One key advantage to such an alert service is that you can spot threats and opportunities quickly, and react to them. When a competitor’s patent issues, you can obtain a prompt opinion as to whether you might have an infringement problem. Knowing about it early also presents the opportunity to submit a post-grant opposition4 to the patent, which must be filed in the USPTO within nine months of its issue date.
Early knowledge of a published patent application also presents opportunities. Once an application is published, you can watch its prosecution5 progress in Public PAIR6 to monitor the likelihood that it will issue as a patent, how soon, and what the possible claims may be. Additionally, if you know of possible prior art that might be a bar to its issuance as a patent, you can check to see if that prior art has been considered in prosecution. If not, you may have the opportunity to submit the prior art via a Third Party Submission7 to the USPTO. Knowing the existence of the pending application as early as possible is important, because the submission must be made before the earlier of either the date a notice of allowance is given or mailed in the application, or the later of either six months after the date on which the application is first published or the date of the first rejection of any claim by the examiner during examination of the application.
Another advantage of weekly alerts is that you can strengthen your own patent application – or abandon it if the news is really bad. Suppose you have a pending application, and your weekly feed contains a newly published application that is “close” to yours, i.e., it might be material to the patentability of your claims, and it was filed before the filing date of your application. It’s never a good feeling to get that news, and moreover, now that you know of it, you have the “duty to disclose”8 it to the Patent Office. However, it is much better to submit it now, have the Examiner consider it, and let the chips fall where they may. If you emerge with a patent, it will be that much stronger. And in a worst case scenario, where it’s a “knock out” reference that totally eliminates the possibility of obtaining a patent with any value, you can choose to abandon your application. That choice is far better than continuing to invest any further money in prosecution absent the knowledge of the competitor’s application.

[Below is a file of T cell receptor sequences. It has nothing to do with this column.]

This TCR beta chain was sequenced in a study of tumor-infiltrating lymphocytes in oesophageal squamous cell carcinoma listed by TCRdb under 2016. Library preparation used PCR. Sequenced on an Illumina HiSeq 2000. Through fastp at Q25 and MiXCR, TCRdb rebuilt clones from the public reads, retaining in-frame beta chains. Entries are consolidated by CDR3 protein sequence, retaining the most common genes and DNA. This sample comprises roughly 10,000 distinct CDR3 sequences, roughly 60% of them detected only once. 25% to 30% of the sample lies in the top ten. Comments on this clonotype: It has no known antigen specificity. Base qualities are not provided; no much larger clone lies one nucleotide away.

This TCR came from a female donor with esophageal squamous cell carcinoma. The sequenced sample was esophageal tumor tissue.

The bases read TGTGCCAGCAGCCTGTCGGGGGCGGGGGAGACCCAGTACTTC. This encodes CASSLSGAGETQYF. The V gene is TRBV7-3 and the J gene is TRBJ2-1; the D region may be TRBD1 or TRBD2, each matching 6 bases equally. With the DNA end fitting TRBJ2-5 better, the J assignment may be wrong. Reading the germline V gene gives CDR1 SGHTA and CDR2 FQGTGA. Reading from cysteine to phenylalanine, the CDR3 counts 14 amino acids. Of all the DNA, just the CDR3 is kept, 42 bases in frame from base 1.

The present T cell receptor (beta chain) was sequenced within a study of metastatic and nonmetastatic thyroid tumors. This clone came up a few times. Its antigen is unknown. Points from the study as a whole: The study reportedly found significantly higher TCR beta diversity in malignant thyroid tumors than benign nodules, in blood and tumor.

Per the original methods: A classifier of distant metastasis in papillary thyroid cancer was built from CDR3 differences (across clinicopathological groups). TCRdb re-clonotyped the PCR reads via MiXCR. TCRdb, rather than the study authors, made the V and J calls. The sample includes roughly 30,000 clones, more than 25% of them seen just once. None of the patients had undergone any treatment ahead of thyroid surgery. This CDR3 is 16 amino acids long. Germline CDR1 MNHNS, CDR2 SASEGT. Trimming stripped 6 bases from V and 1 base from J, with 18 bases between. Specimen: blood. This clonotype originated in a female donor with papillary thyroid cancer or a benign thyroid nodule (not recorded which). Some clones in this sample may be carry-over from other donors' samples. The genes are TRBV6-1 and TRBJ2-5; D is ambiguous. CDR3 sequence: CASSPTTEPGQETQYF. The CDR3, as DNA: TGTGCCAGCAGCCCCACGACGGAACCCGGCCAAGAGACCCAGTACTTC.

Some “Budget” Choices
Several of the private sector patent information companies that offer weekly patent alerts operate under a typical Internet business model: provide an entry level of service free (or at a low cost), and also provide a “premium” fee-based subscription with a higher level of service. A Google search will quickly identify a number of options. (In fact, Google itself has an alert service via Google Patents.) In May 2015, the USPTO also began offering a free alert service9, albeit limited solely to U.S. published patent applications.
If you think that a patent alert service may be useful, starting with a free one is a low risk option. See how it works, and what it delivers versus what you need. If it falls short, you can always move up to the fee-based option or move on to another provider.
We have some needs and opportunities for using an alert service ourselves. We’ve identified a particular DNA-related technology of interest, and our plan is to choose several of the free services, “road test” them, and compare results. We’ll report back in early 2016 with an update on how they performed.
- WIPO – the World Intellectual Property Organization, administrator of the Patent Cooperation Treaty.
- The Limited Monopoly®, November 2007.
- See https://en.wikipedia.org/wiki/Trust,_but_verify for the origin of this maxim.
- The Limited Monopoly®, March 2009.
- The Limited Monopoly®, May 2006.
- The Limited Monopoly®, October 2012.
- The Limited Monopoly®, December 2006.
Authors John M. Hammond P.E. (Patent Innovations, LLC www.patent-innovations.com) and Robert D. Gunderman P.E. (Patent Technologies, LLC www.patentechnologies.com) are both registered patent agents and licensed professional engineers. Copyright 2015 John Hammond and Robert Gunderman, Jr.
Note: This short article is intended only to provide cursory background information, and is not intended to be legal advice. No client relationship with the authors is in any way established by this article.
PHOTO CREDIT: NASA Jet Propulsion Laboratory illustration of the Orbiting Carbon Observatory-2, launched June 30, 2015 to measure atmospheric carbon dioxide.